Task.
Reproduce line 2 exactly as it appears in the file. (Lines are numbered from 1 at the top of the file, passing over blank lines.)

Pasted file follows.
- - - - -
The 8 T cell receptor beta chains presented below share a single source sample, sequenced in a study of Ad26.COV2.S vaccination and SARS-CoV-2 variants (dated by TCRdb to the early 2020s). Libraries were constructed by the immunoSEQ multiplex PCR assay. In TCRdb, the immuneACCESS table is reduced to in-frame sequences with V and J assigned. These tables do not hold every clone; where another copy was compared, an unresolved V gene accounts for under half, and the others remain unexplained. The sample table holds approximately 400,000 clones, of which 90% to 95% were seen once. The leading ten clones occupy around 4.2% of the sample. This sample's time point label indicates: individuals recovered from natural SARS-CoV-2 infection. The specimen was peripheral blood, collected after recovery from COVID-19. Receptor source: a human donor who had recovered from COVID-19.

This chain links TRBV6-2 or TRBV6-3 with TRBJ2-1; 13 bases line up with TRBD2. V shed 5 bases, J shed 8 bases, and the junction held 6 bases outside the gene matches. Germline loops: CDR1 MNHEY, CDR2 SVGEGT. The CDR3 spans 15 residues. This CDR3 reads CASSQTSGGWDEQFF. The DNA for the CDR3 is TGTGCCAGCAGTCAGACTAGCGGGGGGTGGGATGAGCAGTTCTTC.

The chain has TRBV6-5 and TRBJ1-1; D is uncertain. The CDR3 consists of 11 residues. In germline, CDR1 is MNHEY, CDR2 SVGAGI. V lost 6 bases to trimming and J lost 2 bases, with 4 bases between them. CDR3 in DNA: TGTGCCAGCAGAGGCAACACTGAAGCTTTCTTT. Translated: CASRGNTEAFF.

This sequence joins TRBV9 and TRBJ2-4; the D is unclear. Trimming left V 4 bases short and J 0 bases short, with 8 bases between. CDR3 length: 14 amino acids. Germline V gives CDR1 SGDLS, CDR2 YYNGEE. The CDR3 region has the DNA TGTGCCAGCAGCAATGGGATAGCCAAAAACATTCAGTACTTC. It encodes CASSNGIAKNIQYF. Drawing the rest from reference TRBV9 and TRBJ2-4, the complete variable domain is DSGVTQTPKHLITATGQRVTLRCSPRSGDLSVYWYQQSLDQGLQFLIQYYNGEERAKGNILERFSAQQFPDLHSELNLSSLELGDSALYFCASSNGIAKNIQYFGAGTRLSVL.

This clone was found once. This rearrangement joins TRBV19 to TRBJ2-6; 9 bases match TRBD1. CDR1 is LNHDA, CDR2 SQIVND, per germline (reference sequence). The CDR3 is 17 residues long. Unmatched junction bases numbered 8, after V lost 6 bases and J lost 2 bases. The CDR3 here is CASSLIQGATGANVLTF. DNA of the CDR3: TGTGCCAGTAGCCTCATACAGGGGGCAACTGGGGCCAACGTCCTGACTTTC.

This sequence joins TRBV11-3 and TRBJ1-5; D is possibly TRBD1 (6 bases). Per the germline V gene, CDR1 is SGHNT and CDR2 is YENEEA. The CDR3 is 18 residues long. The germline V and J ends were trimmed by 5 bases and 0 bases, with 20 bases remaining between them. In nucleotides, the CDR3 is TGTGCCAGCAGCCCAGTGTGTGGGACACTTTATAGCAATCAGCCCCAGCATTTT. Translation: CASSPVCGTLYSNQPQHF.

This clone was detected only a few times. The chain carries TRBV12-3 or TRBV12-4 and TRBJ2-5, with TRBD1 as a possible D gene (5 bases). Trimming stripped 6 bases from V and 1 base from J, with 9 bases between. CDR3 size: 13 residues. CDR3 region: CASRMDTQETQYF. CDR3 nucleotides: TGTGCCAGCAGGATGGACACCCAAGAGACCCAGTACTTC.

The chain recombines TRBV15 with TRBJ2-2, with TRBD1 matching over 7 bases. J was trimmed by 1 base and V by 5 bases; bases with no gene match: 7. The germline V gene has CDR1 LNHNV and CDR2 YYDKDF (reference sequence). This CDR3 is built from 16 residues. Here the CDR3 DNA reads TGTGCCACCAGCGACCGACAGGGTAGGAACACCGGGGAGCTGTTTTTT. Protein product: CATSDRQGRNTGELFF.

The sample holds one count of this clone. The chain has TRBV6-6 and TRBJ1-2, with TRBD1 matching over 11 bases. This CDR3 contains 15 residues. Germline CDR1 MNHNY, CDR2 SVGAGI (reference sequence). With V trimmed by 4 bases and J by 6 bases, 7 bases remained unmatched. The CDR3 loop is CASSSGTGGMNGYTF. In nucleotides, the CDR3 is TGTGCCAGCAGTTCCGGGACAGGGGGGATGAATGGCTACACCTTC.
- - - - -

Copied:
This chain links TRBV6-2 or TRBV6-3 with TRBJ2-1; 13 bases line up with TRBD2. V shed 5 bases, J shed 8 bases, and the junction held 6 bases outside the gene matches. Germline loops: CDR1 MNHEY, CDR2 SVGEGT. The CDR3 spans 15 residues. This CDR3 reads CASSQTSGGWDEQFF. The DNA for the CDR3 is TGTGCCAGCAGTCAGACTAGCGGGGGGTGGGATGAGCAGTTCTTC.